There's no cuter member of the animal kingdom, so why has he taken so long to land a starring role in Hollywood? The truth is, we like our cartoons to be the less attractive eccentrics: mice, rats, whatever Gonzo is.
But in "Kung Fu Panda," Jack Black's panda isn't cuddly; he's an overweight dreamer who has more in common with Nacho Libre than Hsing-Hsing. He puts the giant in giant panda.
The adaptation of such a delicate creature to the summer blockbuster habitat - a zoo if ever there was one - could have resulted in a bloated bore of a film. But "Kung Fu Panda" is surprisingly fun and light. It's also easily the best DreamWorks computer animation yet, far surpassing the look of "Madagascar" or even "Shrek" - not quite on Pixar's level, but close.
When Po wakes up, though, he's far from their ranks and can't even conquer a flight of stairs. He's the son of a noodle shop owner, a goose voiced by James Hong. How a bird fathered a panda is a genealogy jokingly alluded to in "Kung Fu Panda," but never resolved.
"I don't dream about noodles, Dad," Po says. "I love kung fu."
The Furious Five are led by the Master Shifu (Dustin Hoffman) whose own guru, the turtle Oogway (Randall Duk Kim), fears their nemesis Tai Lung (Ian McShane) will return and destroy their Chinese valley. All Oogway wants, like Loretta Lynn, is peace in the valley.
Their Chinese town is populated by pigs and geese and no humans, which might sound like an updated "Animal Farm." But the closest thing here to Big Brother is an old turtle.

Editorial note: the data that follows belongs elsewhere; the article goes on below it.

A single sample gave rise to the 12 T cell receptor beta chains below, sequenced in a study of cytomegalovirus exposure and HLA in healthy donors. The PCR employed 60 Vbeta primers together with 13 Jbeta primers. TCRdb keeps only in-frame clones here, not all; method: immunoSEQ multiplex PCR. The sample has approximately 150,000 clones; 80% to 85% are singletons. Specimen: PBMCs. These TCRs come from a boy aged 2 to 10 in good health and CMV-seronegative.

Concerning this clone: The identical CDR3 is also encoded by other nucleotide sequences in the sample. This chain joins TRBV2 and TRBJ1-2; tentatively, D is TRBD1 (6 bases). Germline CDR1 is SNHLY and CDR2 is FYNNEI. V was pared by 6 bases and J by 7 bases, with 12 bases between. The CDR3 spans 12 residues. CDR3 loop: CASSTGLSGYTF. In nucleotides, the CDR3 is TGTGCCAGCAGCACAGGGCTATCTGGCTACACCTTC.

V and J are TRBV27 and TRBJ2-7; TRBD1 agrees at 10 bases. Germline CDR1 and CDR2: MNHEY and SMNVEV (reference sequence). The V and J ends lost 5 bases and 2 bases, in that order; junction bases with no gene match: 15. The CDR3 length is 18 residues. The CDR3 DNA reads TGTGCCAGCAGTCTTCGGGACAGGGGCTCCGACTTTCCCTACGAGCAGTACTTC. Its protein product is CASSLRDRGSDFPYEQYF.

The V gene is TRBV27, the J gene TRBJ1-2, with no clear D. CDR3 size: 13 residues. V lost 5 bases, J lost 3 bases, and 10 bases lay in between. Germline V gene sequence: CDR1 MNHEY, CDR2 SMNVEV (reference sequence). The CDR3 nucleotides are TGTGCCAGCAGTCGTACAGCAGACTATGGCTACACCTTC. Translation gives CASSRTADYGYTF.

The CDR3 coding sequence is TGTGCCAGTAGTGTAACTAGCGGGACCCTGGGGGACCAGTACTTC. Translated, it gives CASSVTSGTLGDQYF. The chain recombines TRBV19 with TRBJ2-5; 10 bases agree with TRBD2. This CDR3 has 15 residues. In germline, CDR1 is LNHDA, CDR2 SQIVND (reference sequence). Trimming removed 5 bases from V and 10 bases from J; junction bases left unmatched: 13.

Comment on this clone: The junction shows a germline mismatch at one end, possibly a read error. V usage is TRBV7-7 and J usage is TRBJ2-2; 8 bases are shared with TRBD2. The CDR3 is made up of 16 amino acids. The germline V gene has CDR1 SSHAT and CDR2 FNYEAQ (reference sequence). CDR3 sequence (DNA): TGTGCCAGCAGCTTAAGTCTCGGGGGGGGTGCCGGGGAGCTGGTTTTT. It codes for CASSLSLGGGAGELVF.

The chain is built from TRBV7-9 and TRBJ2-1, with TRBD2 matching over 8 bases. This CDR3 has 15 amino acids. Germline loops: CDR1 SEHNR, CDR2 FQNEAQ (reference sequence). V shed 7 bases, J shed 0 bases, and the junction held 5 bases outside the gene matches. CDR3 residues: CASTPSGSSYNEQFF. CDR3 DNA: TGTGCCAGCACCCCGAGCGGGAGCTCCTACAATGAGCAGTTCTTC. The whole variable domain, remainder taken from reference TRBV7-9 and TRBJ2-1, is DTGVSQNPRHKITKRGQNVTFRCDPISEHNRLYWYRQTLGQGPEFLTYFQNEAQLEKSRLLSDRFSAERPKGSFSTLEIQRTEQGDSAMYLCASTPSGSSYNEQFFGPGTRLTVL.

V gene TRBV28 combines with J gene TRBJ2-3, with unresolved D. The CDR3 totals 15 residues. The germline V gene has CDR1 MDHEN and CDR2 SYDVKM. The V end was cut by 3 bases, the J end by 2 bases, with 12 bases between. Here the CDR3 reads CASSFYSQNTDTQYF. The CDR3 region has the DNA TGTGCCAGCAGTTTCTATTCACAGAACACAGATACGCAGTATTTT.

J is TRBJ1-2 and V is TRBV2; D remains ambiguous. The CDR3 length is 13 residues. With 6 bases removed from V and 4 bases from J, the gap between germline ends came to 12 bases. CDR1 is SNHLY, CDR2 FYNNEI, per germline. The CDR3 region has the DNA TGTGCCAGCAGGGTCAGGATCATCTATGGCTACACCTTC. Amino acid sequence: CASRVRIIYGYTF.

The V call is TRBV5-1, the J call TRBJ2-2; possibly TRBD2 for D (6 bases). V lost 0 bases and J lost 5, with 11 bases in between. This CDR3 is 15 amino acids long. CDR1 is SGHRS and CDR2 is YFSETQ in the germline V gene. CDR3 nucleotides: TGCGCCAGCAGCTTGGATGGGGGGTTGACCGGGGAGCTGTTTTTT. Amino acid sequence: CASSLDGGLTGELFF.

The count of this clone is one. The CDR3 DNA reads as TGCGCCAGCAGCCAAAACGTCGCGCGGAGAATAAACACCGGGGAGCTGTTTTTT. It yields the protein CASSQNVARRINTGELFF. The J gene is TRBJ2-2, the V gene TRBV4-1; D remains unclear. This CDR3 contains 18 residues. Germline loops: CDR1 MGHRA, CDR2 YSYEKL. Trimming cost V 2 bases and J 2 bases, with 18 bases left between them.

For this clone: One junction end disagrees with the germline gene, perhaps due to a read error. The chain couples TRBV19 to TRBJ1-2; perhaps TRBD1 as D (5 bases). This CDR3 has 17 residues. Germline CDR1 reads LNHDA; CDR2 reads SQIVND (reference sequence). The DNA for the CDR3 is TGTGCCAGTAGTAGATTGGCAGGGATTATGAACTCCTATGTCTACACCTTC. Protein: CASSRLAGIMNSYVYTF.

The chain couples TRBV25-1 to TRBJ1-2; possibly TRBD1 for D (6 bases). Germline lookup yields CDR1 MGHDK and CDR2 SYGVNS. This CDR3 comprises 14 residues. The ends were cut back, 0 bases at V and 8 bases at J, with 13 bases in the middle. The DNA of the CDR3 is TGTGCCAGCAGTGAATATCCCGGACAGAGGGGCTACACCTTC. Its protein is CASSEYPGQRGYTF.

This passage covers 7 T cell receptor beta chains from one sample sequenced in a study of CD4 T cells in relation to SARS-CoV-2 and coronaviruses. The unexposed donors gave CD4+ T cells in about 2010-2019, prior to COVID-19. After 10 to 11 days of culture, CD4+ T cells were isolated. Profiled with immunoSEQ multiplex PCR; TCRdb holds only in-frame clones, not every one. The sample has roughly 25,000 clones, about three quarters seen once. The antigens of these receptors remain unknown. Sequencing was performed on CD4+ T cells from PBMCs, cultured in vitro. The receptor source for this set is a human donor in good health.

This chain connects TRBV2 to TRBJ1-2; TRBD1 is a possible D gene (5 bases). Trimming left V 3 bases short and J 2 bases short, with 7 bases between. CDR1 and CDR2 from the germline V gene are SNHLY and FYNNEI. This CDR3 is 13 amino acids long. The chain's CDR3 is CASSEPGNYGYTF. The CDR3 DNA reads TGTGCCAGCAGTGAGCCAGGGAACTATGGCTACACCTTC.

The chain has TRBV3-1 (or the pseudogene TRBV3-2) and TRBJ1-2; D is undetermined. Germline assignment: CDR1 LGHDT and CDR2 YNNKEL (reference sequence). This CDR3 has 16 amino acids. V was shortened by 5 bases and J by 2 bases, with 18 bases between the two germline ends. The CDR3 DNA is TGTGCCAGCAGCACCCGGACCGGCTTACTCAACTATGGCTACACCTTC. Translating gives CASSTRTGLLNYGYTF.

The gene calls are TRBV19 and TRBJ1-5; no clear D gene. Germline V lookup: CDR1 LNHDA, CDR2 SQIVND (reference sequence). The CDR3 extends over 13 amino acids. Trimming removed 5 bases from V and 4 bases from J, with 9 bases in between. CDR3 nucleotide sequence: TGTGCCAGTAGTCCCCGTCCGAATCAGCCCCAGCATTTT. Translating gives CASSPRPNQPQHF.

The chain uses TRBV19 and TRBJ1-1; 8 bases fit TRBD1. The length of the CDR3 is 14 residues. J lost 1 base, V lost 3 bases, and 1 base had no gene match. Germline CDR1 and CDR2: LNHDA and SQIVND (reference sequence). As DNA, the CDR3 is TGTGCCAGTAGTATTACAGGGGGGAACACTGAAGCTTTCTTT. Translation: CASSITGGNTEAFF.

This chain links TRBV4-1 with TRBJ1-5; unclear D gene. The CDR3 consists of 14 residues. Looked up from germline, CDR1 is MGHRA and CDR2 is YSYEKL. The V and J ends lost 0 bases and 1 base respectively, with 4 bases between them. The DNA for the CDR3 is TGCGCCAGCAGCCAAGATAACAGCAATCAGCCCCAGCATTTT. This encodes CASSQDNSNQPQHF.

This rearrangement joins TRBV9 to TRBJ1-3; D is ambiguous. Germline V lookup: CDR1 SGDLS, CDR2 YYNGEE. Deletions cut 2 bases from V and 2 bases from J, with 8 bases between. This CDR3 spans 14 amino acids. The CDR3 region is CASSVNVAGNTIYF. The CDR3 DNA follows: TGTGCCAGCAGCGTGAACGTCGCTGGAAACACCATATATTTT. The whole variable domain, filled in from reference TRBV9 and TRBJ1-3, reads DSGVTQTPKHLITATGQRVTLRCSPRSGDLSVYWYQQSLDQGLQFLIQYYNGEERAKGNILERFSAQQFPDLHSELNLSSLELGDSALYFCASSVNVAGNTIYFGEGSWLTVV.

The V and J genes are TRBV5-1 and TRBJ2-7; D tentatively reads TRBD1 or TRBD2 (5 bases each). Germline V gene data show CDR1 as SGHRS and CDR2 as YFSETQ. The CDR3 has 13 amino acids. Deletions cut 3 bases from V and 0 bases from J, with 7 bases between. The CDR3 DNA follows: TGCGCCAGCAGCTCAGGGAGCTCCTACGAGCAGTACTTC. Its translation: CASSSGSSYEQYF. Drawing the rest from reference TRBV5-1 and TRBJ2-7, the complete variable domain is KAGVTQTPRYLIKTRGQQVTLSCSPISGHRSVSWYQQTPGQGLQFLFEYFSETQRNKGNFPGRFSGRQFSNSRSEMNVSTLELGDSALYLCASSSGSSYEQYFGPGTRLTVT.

To defend them, Oogway must find the "Dragon Warrior" to fulfill an ancient prophecy. As you might guess, Po is unexpectedly thrust into this role despite any evidence of talent, and the movie is essentially about whether he can live up to this destiny.
The plot is standard martial arts stuff, but at every turn, the serious gravity of the kung fu archetype is contrasted by the extreme oafishness of Po. Take, for example, this lesson bestowed on Po by Shifu: "Panda, we do not wash our pits in the Sea of Forgotten Tears."
He's plucky, but it's not Po's grit that's endearing; it's his casual good-naturedness. The Furious Five resent his undeserved opportunity, but when they crush him in training, Po, ever the fan, collects the rubble as a souvenir.
Though most around him have no sense of humor, Po disarms them with his lack of intensity. His name, after all, means the soul, materialized. The fool in over his head is far from a new story, but "Kung Fu Panda" finds life in the old gag.
The elaborate fight sequences (a memorable one is with chop sticks) are as inventive as anything in "Crouching Tiger, Hidden Dragon." But the comedy of "Kung Fu Panda" lies in the deadpan looks and perfect pauses.
Co-directors Josh Stevenson and Mark Osborne, both animation vets helming a major film for the first time, ensure that the comic timing is exact and that their cartoon creations have well-animated eyes. The right eye-roll (and there are many) always trumps a punchline.
The voice work is good all around, particularly from Black, McShane and Hoffman, whose part as tiny guru - a red panda - takes on a shade of Obi-Wan Kenobi with an attitude. Jolie is entirely forgettable, but it's surely a sign of success that the A-listers recede as the movie rolls.
The most enjoyable character, though, is a small supporting role voiced by Dan Fogler ("Balls of Fury"). As the palace envoy Zen, he's a Muppet-like bird so jittery that no flap of his wings is without hazard.
As summer movies get bigger and bigger, they often make us, the audience, feel smaller and smaller. The bright "Kung Fu Panda" is a simple and lighthearted exception.
"Kung Fu Panda," a DreamWorks Animation SKG and Paramount Pictures release, is rated PG for sequences of martial arts action. Running time: 91 minutes. Three stars out of four.
By Jake Coyle